Don't always assume people aren't diving because they are afraid. Sometimes it's out of their hands.

Friday, July 17, 2009

Things With The Family and Laptop Troubles

My family is still here (they depart on Monday). We took them around the island over the weekend. I took Wednesday off and went snorkeling with them. Karen spent Thursday with them. We took them to a luau last night. I think they are having a good time. I wish that Karen and I could have the time off while they are here, but it just doesn't work that way. Maybe if we lived in Europe where you get the legally mandated 50 weeks of vacation per year we could do that. But we live in the US where we get the legally mandated 50 seconds of vacation.

Today they are headed to the Polynesian Cultural Center. I plan on meeting them tonight and will either see Horizons (the big show they do at night at the PCC) with them or not. Either way, I'm providing transporation back to the other side of the island.

Work is going well. I do not feel like I am drowning in bug reports like I normally am. I am working on finishing up script mode support for dhcp6c, the DHCPv6 client software I own. That will allow NetworkManager to expand its IPv6 support. I released a new pyparted this week which requires the parted-1.9.0 snapshot that is in Fedora rawhide at the moment. We gain a really important feature with this release, which is the ability to disable aligning partitions to cylinder boundaries.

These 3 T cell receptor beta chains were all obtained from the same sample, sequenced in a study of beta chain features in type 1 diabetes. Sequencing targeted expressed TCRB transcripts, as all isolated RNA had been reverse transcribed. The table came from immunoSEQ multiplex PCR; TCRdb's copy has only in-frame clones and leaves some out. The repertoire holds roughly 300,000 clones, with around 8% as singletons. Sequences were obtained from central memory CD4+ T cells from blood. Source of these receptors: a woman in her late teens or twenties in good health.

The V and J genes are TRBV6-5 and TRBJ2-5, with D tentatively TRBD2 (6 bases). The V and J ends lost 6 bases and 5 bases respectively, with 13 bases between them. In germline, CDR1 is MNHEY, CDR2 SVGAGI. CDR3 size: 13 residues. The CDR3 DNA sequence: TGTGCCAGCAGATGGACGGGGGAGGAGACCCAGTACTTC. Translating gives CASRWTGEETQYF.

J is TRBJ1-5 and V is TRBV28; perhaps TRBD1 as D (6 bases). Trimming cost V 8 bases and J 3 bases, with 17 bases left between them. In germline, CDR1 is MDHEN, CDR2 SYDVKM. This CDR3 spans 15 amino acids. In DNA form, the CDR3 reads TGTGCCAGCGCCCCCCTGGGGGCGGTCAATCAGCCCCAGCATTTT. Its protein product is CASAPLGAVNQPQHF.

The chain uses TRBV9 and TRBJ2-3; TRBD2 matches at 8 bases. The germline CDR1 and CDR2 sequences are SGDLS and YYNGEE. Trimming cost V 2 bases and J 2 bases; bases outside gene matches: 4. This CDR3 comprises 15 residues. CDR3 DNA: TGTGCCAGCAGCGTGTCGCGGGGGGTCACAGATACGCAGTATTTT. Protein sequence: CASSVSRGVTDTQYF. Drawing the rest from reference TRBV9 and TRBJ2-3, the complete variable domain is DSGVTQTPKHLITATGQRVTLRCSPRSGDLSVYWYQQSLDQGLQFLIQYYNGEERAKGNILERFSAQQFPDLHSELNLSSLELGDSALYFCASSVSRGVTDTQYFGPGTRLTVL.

My non-work laptop has recently stopped charging its battery. Works fine off AC, but it juts won't charge the battery. Apparently this is a known problem in the Dell Mini 9. So known, in fact, that Ubuntu has a pile of Python called aircraft-manager that fiddles the right ports with outb() in order to enable AC charging again. Aircraft-manager seems to be GPL licensed code, but I cannot find ANY UPSTREAM SOURCE for it. I found a deb file of it, ran it through 'ar x', and then unpacked data.tar.gz to find the code. Ubuntu, where's the upstream for this? I suppose it doesn't really matter, because the ioperm(), inb(), outb() magic didn't fix it on my system.

Searching around a bit more, I find that there is a BIOS update to fix the problem. I download the update only to discover it's a DOS executable. The only external media I can boot on this system without buying more hardware is a USB jumpdrive. I asked a friend to make me a 2GB USB bootable DOS image that I could use. He did and I downloaded it, put the BIOS update on it, and booted it on the Mini 9. It worked great. I ran the BIOS update program and it alerted me that my battery was not charged and exited. I removed the battery and ran the program again and it told me the battery was missing and could I please reinsert it, then exited. Argh!